Courtesy of an email from Jeff Rients (thanks, Jeff!) comes this link to a post by Dr. Rotwang: The Adventure Funnel.
It’s a method of scenario creation that revolves around successive steps of brainstorming, each of which refines the previous step. It reminded me not only of a funnel, but also of those funnel-shaped bags you use to squeeze out icing for cakes.
At the end of the adventure funnel process, you’re left with delicious adventure icing, blended from the best elements of your brainstorming. It looks like a sound approach — check it out.
…Holy cow. If I’d known starting a blog would be this useful and fun for folks, I woulda started one in 1985 when I travelled forard in time to 2005 and started The Internet.
Wait! None of that made any sense, did it? Hmn. Third one today.
Thanks for the props!
You’re welcome! It was an excellent post. 🙂
In fact, I used it yesterday for my session last night. It helped me solidify a few ideas I had, and as a result, we had a great session last night. 2nd level D&D characters, near death experiences, life saving adventures, it was great!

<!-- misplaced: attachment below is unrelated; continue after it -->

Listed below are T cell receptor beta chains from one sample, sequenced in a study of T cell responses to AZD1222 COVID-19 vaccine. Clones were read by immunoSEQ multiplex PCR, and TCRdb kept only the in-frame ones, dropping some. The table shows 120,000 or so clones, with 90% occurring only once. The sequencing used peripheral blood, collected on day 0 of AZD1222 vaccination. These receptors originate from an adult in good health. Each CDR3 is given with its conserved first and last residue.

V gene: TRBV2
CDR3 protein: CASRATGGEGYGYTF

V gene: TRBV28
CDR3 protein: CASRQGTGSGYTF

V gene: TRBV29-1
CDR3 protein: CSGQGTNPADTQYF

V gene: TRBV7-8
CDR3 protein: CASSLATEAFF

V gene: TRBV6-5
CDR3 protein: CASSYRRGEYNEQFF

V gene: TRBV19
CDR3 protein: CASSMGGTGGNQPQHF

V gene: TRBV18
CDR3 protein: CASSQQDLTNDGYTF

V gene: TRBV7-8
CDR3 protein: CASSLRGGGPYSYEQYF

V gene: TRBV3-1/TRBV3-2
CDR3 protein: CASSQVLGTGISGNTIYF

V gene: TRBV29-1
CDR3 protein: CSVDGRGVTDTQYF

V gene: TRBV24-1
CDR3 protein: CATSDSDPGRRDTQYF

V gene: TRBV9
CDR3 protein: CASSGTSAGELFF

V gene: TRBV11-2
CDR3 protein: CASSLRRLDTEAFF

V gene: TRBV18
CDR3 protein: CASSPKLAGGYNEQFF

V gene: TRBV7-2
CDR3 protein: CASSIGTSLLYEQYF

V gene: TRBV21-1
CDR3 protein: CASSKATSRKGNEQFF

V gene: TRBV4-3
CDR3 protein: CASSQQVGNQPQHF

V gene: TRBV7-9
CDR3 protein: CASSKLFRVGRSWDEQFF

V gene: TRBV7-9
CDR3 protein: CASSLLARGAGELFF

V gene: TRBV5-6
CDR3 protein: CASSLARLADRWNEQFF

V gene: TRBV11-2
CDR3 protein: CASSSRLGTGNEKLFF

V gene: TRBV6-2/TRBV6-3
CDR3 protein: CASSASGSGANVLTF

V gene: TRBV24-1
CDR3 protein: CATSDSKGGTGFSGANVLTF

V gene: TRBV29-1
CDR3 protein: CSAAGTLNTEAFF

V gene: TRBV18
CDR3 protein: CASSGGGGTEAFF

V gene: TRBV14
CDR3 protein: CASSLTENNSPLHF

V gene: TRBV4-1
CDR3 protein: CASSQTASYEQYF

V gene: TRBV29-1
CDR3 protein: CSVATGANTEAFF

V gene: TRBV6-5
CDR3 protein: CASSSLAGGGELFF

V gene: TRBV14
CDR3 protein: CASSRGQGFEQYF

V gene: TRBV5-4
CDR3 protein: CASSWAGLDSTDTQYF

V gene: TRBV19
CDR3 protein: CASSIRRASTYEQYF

Really good way of articulating the brainstorming process. FWIW, this is much the same process that goes into reporter/editor brainstorming enterprise news stories at the newspaper I work — and I imagine the same is true for any “new idea” in business.
Thanks for laying it all out for us gamers to use. I don’t think I’ve every really thought in those terms before as a GM, and it’s great to see its application.
Excellent… I’m going to try that in my new Mutants & Masterminds game next week. 🙂
This advice goes doubly for people like me who have a group like my Shadowrun group: one or two veteran players and a whole lotta newbies.
Give them the spotlight. Guide them, but make sure they have a chance to shine. On the last mission, they let me do the plan: I made sure that while I did the setup work to make sure it went off right, pst a certain pint it was all them. (The covert ops guy got to snipe the hell out of things, and the driver got to drive a car through a restaurant. Oddly enough, and thanks to the dice, it went off perfectly: only two innocents dead, one injured — pretty good for a snatch-n-grab involving firing an automatic weapon in a crowded restaurant.)
Perhaps Dr. Rotwang will turn his post into a free PDF… 😀
I’m just saying. 😉